I’ve been listening to Mike Doughty’s recent release of re-imangined Soul Coughing songs. The first time through there were uncertain thoughts about it. Soul Coughing was a huge part of my musical life, and the band was on my top bands that I wanted to see live. Unfortunately, after their third release, El Oso, in 1998, the band split. I did not know the real reason why they split, and it was assumed irreconcilable differences. Until Doughty’s 2012 The Book of Drugs memoir, the band members relationships with each other was never quite understood.
There is major respect for Doughty. In his memoir, he’s brutally honest and objective, and it kind of put a damper on my view towards Soul Coughing. If the rivalry within the band was to be justified, the three other members (Doughty never mentions them by name in the book) would have done their own thing. Doughty does refer to them as great musicians. Unfortunately, for the three others, their egos got in the way. None of them play together, and they’ve gone their own separate ways. Since their breakup, I’ve still been a dedicated Doughty fan.
That’s why I pledged.
The distinctive sound that Soul Coughing produced, which can still be heard on the albums (duh), is incredible. Doughty’s lyrics–some may describe them as indistinguishable or nonsense–in my opinion, they are artistic, smart, and very singable. I don’t mind rolling down the street pumping Ruby Vroom, Irresistible Bliss, or El Oso. Despite the band mates being egotistical asses, they were tight. They pumped out music inspired by jazz, hip-hop, blues, and New Wave among others.
A lot of people have never heard of them, which I find strange and hard to believe. “Super Bon Bon” and “Soft Serve” (both off of 1996’s Irresitible Bliss) got a lot of radio play here in Central New York. Off of El Oso: “Circles” and “Rolling.” The band isn’t a one-hit wonder. I remember a friend of mine in college asking me what the hell I was playing. I told him, and he disapproved. It doesn’t matter; everyone has their own opinion. If Doughty wasn’t such an integral part of the music making, he probably would have agreed with my friend. Eh, maybe not.
Now, Doughty is proudly doing his thing, and he’s creating devilishly sing-a-long-able songs. In my opinion, he’s a solid voice (and personality) of independent music. It was tough to listen to the CD the first time the whole way through, because I kept comparing the first with the re-imagined songs. He only refurbished 13 of the songs; he can definitely do more if he so chooses. He has my blessing.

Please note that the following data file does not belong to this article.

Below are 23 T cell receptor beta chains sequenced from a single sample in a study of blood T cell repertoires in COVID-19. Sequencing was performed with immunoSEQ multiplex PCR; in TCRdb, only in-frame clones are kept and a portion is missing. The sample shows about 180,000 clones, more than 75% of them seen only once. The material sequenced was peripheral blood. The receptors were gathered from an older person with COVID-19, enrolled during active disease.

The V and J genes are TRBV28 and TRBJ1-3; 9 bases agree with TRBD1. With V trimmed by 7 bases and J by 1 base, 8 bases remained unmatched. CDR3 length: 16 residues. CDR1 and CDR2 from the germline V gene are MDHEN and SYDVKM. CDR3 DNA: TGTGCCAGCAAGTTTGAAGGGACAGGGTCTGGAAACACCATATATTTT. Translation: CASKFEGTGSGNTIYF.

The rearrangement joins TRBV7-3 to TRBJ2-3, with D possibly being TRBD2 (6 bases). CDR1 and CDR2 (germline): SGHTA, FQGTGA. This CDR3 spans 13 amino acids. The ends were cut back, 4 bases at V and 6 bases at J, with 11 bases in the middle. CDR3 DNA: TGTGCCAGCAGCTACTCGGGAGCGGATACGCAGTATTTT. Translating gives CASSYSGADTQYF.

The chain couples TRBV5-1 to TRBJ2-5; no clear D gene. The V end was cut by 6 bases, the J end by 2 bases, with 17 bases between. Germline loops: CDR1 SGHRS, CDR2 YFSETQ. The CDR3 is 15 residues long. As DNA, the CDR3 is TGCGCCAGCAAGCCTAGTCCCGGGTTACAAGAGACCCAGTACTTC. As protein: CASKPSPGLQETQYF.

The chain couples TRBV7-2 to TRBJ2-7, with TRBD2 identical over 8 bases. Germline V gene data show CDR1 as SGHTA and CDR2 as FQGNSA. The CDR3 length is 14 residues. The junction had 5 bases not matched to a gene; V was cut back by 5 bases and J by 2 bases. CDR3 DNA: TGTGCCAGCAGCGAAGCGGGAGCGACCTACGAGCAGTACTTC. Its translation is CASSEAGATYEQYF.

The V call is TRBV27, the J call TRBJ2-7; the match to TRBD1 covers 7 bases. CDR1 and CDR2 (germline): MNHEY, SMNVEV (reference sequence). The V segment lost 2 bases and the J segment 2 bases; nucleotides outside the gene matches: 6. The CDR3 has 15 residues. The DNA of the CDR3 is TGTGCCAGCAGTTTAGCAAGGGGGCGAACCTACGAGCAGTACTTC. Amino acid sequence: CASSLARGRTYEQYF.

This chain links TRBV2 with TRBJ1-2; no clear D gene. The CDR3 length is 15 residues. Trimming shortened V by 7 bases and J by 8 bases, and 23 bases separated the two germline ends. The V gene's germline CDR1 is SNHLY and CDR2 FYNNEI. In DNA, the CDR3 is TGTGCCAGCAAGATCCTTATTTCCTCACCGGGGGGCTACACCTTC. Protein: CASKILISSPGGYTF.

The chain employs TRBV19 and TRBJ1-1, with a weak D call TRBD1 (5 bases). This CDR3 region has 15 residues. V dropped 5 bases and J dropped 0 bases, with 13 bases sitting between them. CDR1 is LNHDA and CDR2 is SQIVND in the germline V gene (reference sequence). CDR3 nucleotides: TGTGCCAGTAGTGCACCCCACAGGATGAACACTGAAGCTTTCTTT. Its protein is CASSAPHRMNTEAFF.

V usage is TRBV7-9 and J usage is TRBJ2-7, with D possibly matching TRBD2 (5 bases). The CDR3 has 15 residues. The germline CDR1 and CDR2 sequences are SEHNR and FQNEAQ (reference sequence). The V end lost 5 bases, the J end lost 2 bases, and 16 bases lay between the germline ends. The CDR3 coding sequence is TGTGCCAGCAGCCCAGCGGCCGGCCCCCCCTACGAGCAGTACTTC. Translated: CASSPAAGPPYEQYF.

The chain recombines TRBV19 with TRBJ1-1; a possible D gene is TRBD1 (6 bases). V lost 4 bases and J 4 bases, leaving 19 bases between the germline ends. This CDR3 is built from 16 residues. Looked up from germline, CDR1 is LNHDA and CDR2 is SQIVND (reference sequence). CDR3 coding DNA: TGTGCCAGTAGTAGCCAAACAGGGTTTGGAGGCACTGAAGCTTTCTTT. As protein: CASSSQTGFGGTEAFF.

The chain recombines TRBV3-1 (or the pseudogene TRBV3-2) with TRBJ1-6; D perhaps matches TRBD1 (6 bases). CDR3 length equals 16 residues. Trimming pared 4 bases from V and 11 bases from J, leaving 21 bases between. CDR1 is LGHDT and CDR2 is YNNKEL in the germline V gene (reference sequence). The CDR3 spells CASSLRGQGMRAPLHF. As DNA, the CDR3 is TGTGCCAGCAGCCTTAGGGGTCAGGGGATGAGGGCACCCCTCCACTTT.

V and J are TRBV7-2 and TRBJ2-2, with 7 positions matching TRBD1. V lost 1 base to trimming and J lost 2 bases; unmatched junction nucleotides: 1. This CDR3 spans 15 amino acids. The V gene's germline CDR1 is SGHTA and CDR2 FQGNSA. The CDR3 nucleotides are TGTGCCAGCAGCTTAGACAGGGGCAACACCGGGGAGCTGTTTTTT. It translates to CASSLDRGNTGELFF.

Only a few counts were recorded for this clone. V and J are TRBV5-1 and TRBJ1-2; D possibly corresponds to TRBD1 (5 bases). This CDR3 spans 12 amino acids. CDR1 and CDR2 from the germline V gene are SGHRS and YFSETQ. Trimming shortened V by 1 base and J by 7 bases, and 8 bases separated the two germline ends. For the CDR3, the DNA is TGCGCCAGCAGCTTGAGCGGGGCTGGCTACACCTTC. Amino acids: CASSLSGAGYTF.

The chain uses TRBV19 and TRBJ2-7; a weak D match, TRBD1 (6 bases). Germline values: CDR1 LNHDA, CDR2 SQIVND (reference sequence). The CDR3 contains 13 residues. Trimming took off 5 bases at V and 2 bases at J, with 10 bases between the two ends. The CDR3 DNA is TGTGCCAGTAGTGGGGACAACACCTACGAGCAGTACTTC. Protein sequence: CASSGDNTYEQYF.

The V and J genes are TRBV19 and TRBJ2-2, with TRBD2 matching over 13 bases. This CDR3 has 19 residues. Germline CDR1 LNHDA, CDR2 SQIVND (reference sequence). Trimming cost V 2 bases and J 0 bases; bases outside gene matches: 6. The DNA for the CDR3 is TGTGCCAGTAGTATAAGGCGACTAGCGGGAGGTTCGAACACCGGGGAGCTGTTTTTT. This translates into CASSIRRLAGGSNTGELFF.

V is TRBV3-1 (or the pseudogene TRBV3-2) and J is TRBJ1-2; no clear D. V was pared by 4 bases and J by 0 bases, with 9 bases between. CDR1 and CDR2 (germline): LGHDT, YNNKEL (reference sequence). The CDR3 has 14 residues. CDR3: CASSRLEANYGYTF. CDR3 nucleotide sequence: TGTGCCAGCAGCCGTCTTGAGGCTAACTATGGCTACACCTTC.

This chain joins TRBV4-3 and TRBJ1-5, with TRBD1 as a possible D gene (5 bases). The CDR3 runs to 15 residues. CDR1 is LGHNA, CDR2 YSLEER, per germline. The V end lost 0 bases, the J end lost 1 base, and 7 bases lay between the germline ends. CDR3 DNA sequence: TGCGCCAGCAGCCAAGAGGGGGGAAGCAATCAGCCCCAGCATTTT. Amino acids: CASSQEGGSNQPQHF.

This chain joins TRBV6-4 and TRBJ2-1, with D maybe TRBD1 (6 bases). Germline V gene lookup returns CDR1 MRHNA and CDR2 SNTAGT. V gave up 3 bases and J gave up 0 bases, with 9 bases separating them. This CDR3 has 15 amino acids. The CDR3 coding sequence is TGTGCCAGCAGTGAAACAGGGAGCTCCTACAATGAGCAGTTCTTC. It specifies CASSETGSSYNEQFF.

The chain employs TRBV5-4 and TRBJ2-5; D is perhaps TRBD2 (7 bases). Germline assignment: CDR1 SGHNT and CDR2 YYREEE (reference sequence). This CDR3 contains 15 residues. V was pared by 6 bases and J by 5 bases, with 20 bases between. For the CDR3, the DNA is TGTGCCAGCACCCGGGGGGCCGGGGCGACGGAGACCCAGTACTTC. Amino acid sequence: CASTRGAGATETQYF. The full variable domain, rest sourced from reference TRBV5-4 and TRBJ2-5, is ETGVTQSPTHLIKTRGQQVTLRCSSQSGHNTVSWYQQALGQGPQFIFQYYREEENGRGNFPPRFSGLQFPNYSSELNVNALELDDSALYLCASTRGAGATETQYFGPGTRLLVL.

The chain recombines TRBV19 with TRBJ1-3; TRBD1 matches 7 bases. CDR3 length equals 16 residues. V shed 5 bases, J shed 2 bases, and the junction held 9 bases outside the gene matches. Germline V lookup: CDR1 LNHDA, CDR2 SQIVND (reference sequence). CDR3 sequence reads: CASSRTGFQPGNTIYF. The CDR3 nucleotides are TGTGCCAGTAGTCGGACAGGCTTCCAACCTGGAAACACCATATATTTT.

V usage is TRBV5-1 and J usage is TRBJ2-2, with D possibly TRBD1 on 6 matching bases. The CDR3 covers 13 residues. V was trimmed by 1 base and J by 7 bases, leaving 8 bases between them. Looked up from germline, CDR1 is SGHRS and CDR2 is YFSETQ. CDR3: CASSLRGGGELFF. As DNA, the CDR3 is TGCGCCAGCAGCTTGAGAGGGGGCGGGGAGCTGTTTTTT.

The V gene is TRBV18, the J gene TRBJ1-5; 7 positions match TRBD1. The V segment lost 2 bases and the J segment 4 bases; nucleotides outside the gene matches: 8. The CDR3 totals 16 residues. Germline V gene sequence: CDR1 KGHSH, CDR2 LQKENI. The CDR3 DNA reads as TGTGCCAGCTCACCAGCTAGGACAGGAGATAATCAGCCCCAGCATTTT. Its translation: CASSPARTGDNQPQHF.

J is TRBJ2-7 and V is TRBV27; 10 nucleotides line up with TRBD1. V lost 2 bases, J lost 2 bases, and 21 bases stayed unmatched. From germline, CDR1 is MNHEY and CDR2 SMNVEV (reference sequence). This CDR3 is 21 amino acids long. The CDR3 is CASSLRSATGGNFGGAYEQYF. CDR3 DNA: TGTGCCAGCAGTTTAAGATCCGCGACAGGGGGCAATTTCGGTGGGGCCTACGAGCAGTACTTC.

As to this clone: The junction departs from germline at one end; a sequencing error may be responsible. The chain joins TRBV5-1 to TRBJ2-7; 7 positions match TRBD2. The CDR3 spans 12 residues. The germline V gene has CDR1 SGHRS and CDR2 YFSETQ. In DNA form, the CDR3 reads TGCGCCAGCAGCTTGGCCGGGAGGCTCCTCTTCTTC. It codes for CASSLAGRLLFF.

He needs to refurbish “City of Motors,” “Supra Genius,” “Sugar Free Jazz,” “Screenwriter’s Blues,” (Hell, well anything off of Ruby Vroom), “Soft Serve,” “Soundtrack to Mary,” and… and why am I bothering to list the songs he should take another stab at? I WANT TO HEAR ALL OF THEM!!! This latest release has only given me a taste and I want more.
There is no regret in constantly wanting to sing “Unsingable Name” over and over, however. Love Haughty Melodic. I’ll sing it the whole way through, but in the presense of no one by myself.
As someone who favors a good solo show, Doughty can do justice simply by himself and a guitar. You cannot forget Scrap, however. The two of them put one one hell of a show in Syracuse (The Westcott Theater) a few years back.
Let’s take a listen to some Soul Coughing and solo Doughty:
and… the refurbished version…
On the way home tonight from the CNY Blogger Meetup, “Blues Music” flowed through the iPod. The song is off of G. Love and Special Sauce (1994), the self-titled album of the artist(s) with the same name. G. Love has always been a treat, even though the only radio song that I’ve heard through the radio stations was “Stepping Stones” off of the 1997 release Yeah, It’s That Easy. Yes, I celebrate these songs in my CD and iTunes collections.
This Philadelphia-born musician, who appreciates the songwriting craft, has successfully and consistently fused blues, folk, jazz, and hip-hop into his music. Many of you have heard his name, so don’t even begin to say you’ve never heard his music. I have yet to see G. Love in concert; I cannot wait. If I was smart, I would see him in Philly; it’s not that far away.
For the love of music.
What is the deal with me and 1994? This was the year that yours truly turned 11, but I’ve been constantly bringing up 1994 pop culture references. Aside the debut of Soul Coughing and Ruby Vroom, G. Love and Special Sauce’s self titled album, in the last couple weeks I’ve brought up Dave Matthews Band’s Under the Table and Dreaming, Friends television show, Sunny Day Real Estate’s Diary, Kurt Cobain’s death, and I think I brought up our family’s second trip to Disney World in there.
I want to throw a party. It will be 1994-themed: music and entertainment alike. All guests will have to dress like you had in that year, or like your parents…